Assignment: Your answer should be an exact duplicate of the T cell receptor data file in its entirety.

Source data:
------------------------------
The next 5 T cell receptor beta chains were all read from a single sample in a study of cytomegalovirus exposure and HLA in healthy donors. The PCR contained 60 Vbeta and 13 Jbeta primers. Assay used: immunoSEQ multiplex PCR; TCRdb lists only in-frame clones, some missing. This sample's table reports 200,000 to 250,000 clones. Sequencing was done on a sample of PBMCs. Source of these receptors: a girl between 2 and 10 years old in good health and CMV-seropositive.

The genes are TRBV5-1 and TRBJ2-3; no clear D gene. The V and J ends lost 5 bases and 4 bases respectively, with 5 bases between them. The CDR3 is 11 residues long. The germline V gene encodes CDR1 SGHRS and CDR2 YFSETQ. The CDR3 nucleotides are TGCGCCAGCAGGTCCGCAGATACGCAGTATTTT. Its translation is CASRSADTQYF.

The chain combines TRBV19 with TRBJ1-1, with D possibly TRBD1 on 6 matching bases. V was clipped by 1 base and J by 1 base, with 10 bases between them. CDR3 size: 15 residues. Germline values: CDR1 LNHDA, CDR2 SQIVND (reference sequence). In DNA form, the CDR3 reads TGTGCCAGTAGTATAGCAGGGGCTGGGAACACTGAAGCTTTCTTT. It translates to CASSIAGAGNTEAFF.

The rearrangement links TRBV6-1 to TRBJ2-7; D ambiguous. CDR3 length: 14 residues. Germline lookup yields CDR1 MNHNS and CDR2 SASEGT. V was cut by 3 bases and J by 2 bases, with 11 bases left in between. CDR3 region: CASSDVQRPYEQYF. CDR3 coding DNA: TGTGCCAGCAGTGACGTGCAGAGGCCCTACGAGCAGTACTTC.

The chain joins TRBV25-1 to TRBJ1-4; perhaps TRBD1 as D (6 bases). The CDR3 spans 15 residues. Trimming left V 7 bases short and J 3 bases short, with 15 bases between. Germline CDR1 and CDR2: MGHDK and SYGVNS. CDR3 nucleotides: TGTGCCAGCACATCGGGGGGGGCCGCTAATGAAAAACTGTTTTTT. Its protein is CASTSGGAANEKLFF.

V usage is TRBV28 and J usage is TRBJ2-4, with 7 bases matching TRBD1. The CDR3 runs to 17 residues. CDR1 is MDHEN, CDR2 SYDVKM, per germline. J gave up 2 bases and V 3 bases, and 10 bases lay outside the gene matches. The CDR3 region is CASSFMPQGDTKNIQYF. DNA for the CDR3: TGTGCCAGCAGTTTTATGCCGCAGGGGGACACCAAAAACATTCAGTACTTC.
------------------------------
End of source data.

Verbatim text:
The next 5 T cell receptor beta chains were all read from a single sample in a study of cytomegalovirus exposure and HLA in healthy donors. The PCR contained 60 Vbeta and 13 Jbeta primers. Assay used: immunoSEQ multiplex PCR; TCRdb lists only in-frame clones, some missing. This sample's table reports 200,000 to 250,000 clones. Sequencing was done on a sample of PBMCs. Source of these receptors: a girl between 2 and 10 years old in good health and CMV-seropositive.

The genes are TRBV5-1 and TRBJ2-3; no clear D gene. The V and J ends lost 5 bases and 4 bases respectively, with 5 bases between them. The CDR3 is 11 residues long. The germline V gene encodes CDR1 SGHRS and CDR2 YFSETQ. The CDR3 nucleotides are TGCGCCAGCAGGTCCGCAGATACGCAGTATTTT. Its translation is CASRSADTQYF.

The chain combines TRBV19 with TRBJ1-1, with D possibly TRBD1 on 6 matching bases. V was clipped by 1 base and J by 1 base, with 10 bases between them. CDR3 size: 15 residues. Germline values: CDR1 LNHDA, CDR2 SQIVND (reference sequence). In DNA form, the CDR3 reads TGTGCCAGTAGTATAGCAGGGGCTGGGAACACTGAAGCTTTCTTT. It translates to CASSIAGAGNTEAFF.

The rearrangement links TRBV6-1 to TRBJ2-7; D ambiguous. CDR3 length: 14 residues. Germline lookup yields CDR1 MNHNS and CDR2 SASEGT. V was cut by 3 bases and J by 2 bases, with 11 bases left in between. CDR3 region: CASSDVQRPYEQYF. CDR3 coding DNA: TGTGCCAGCAGTGACGTGCAGAGGCCCTACGAGCAGTACTTC.

The chain joins TRBV25-1 to TRBJ1-4; perhaps TRBD1 as D (6 bases). The CDR3 spans 15 residues. Trimming left V 7 bases short and J 3 bases short, with 15 bases between. Germline CDR1 and CDR2: MGHDK and SYGVNS. CDR3 nucleotides: TGTGCCAGCACATCGGGGGGGGCCGCTAATGAAAAACTGTTTTTT. Its protein is CASTSGGAANEKLFF.

V usage is TRBV28 and J usage is TRBJ2-4, with 7 bases matching TRBD1. The CDR3 runs to 17 residues. CDR1 is MDHEN, CDR2 SYDVKM, per germline. J gave up 2 bases and V 3 bases, and 10 bases lay outside the gene matches. The CDR3 region is CASSFMPQGDTKNIQYF. DNA for the CDR3: TGTGCCAGCAGTTTTATGCCGCAGGGGGACACCAAAAACATTCAGTACTTC.